Council on Tall Buildings and Urban Habitat
 

Hearst Tower, New York City
Featured November 2017
Hearst Tower was recognized as the winner of "10 Year Award"  in the 2016 Best Tall Building Awards.
Other Featured Tall Buildings

“Built directly on top of a 1920s office relic, Hearst Tower made the world re-examine what’s possible in terms of preserving historic low-rise buildings in a dense downtown core.”
Timothy Johnson, CTBUH Vice-Chairman, NBBJ

Completion Date:
2006
Building Height:
182 m (597 ft)
Stories:
46
Area:
79,524 sq m (855,989 sq ft)

Primary Function:
Office
Owner/Developer:
Hearst Corporation; Tishman Speyer Properties
Architects:
Foster + Partners (design); Adamson Associates (architect of record)
Structural Engineer:
WSP Cantor Seinuk
MEP Engineers:
WSP Flack + Kurtz
Main Contractor:
Turner Construction Company

Other Consultant:
AECOM (cost); Gensler (interiors); Langan Engineering (civil, environmental, geotechnical); Permasteelisa Group (façade); Turner Construction Company (quantity surveyor); Vidaris, Inc. (energy concept)

Sophisticated, distinctive, and transformative, Hearst Tower has profoundly impacted the skyscraper typology through its first decade of existence.  Rarely has a tower so successfully integrated heritage and tradition with contemporary, forward-thinking architecture. Its bold design and unmistakable appearance enhance the original landmark structure by all measures and proudly challenges the constraints of heritage preservation, all while respecting the original, nearly 80-year-old vision for a tower to occupy the site. The distinctive diagrid system not only produces an arresting appearance, but also facilitates a wide variety of programming in a thoughtful interplay of style and practicality.

Its influence touches on all elements of the skyscraper world, from sustainable innovations to structural expressivity to landmark preservation. In this respect, it is the combination of achievements that separates Hearst Tower from its contemporaries. Taken as a whole, the innumerable triumphs of Hearst Tower forge a truly one-of-a-kind building that – while certainly influential – can never be copied or matched.
Hearst Tower, completed in 2006, is an iconic structure notable not just for its forward-thinking sustainable innovations, but also for the bold decision to construct a highly contemporary, visually distinctive tower on top of a landmarked 1928 structure. Ten years after its completion, the tower remains an influential structure that has inspired a decade’s worth of structurally expressive, environmentally responsive towers.

In a sense, the tower’s completion marked the culmination of a nearly 80-year project to construct a high-rise above the six-story International Magazine Building. Designated as a Landmark Site in 1988, the dreams of a tower on the site seemed lost until the New York City Landmarks Preservation Commission approved designs to construct a contemporary tower that would be fully integrated into the structure while respecting its historical character. The result is a remarkable and seamless combination of old and new that proves that the whole may indeed be greater than the sum of its parts.
Looking up at the tower from within the podium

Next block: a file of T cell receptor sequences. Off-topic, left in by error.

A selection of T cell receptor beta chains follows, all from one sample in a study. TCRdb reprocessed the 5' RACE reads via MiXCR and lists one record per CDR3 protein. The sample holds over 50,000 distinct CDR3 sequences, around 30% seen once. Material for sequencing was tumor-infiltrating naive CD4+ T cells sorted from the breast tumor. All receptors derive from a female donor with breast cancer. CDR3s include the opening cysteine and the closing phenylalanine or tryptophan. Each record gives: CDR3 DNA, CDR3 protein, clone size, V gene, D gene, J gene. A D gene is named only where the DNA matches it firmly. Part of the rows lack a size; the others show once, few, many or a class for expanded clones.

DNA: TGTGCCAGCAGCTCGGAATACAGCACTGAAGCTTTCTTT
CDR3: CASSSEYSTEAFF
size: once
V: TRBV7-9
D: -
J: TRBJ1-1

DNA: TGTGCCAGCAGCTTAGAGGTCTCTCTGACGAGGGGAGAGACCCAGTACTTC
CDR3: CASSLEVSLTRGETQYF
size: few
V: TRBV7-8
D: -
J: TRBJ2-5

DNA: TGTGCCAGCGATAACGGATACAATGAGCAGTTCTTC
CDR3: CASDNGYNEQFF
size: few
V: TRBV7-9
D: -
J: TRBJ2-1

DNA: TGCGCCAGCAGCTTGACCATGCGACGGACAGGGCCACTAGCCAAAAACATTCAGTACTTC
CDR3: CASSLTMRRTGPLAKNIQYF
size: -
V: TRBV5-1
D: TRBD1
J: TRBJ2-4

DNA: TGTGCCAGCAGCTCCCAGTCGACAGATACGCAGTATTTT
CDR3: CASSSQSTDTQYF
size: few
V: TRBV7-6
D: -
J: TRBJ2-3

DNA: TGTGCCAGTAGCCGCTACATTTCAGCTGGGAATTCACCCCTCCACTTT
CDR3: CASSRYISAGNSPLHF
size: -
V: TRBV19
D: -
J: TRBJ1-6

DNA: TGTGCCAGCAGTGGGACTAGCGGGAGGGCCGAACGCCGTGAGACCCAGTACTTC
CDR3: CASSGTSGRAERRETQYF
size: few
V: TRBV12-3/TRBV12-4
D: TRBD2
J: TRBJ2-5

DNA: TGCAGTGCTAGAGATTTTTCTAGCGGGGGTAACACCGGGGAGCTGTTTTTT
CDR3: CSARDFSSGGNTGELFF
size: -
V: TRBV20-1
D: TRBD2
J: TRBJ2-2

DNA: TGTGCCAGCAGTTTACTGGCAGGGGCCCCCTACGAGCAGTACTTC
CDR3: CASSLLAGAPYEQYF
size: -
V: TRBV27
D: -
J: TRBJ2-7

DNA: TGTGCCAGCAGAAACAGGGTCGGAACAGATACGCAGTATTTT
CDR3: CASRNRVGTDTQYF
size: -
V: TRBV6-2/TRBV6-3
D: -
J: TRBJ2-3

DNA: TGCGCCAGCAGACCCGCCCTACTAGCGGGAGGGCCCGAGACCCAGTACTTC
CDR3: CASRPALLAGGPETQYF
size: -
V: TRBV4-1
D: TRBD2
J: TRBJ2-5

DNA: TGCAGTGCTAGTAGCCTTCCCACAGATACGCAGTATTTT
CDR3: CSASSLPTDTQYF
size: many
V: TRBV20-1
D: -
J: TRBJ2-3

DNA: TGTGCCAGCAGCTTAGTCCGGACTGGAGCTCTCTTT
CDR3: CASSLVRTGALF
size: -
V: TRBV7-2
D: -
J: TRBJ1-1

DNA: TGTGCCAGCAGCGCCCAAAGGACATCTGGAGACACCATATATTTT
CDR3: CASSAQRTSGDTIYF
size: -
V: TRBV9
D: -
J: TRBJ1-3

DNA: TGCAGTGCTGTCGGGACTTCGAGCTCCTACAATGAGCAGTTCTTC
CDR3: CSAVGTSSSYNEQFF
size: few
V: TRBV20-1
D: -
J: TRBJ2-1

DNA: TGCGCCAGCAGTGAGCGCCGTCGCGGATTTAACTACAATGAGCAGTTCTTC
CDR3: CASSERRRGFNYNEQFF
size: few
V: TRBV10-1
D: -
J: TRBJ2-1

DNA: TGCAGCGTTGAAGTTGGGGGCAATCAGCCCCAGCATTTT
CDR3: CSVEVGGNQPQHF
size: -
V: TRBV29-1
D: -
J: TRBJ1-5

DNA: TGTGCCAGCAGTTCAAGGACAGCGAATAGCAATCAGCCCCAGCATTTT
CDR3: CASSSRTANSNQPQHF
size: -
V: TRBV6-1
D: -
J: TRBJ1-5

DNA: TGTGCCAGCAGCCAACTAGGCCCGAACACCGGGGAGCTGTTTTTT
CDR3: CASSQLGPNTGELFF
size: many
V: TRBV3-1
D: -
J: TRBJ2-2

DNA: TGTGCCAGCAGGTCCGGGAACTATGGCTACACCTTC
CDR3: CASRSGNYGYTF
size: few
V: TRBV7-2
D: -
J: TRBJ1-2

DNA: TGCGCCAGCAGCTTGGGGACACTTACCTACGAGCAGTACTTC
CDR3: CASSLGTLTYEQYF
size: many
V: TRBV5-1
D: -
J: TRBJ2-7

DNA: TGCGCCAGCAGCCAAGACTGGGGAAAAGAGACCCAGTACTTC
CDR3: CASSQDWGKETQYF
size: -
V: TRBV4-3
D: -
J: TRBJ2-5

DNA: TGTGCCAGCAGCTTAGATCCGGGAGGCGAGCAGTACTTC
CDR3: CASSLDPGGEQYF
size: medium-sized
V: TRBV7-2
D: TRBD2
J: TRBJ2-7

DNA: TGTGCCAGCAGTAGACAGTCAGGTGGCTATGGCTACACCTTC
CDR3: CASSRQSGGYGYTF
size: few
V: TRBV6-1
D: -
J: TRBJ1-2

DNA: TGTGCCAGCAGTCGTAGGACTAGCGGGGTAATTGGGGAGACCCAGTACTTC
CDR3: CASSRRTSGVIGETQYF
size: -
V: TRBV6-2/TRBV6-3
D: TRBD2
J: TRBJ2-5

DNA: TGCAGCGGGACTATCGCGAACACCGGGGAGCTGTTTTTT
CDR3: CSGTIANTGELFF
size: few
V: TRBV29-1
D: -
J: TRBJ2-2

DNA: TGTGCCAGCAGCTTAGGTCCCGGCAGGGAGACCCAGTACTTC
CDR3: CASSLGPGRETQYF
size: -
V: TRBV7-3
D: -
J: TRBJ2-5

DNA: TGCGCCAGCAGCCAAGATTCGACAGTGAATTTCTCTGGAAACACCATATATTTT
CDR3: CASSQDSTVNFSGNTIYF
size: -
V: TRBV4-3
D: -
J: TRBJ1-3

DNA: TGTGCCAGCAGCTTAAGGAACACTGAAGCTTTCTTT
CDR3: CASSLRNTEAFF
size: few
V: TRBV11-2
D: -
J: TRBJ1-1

No space in the tower expresses this duality more so than the central atrium, which is placed at the transition between the historic podium and the tower. The roughly triple-height atrium encompasses the entire floor plate of both structural components, showcasing the distinctive combination of forms while creating a vast centralizing space. As the historic structure gives way to the tower, a decrease in floor plate size accommodates a ring of skylights that flood the space with sunlight in conjunction with the punched-out windows of the podium and the glass curtain wall above.

Perhaps most notably, the 46-story tower features a glass and steel diagrid structural system that is expressed on the building exterior. This structural system solves a number of planning and design obstacles. Namely, the exterior four-story triangular frames free interior space from pillars and walls, enabling the high variety of flexible programming needed by the Hearst Corporation.

The diagrid structure is also visually expressive along the exterior, establishing a recognizable form that makes the tower stand out among its taller neighbors in Midtown Manhattan. It also allows light to reflect off the polished stainless-steel components, mimicking a twinkling, faceted jewel. Furthermore, the diagrid system offers a number of cost-saving efficiencies: the design eliminated the need for 2,000 additional tons of steel, accounting for a 20 percent reduction in steel compared to similar buildings. Additionally, 90 percent of the structural steel used contains recycled materials.

At the time of its completion, Hearst Tower was New York’s fist commercial high-rise to achieve a LEED Gold rating for core, shell, and interiors, while in 2012 it achieved a LEED Platinum rating for existing buildings, a testament to its forward-thinking commitment to improving its performance.
Typical section
Many of the commonplace sustainable features found in buildings around the world today were pioneered at Hearst Tower. The tower utilizes a rooftop rainwater collection system to prevent waste runoff; the collected water is recycled through Icefall, a three-story water feature in the atrium that cools and humidifies the space while providing ambient noise to enhance the lobby’s acoustics. Other features such as a destination dispatch elevator system and 100 percent food composting on-site demonstrate the building’s innovative and sustainable bona fides.
Building lobby

Related Links
CTBUH Skyscraper Center Profile:
Hears Tower

Hears Tower was the winner of 10 Year Award in the 2016 Best Tall Building Awards.

The CTBUH would like to thank Hearst Corporation for their assistance with this article.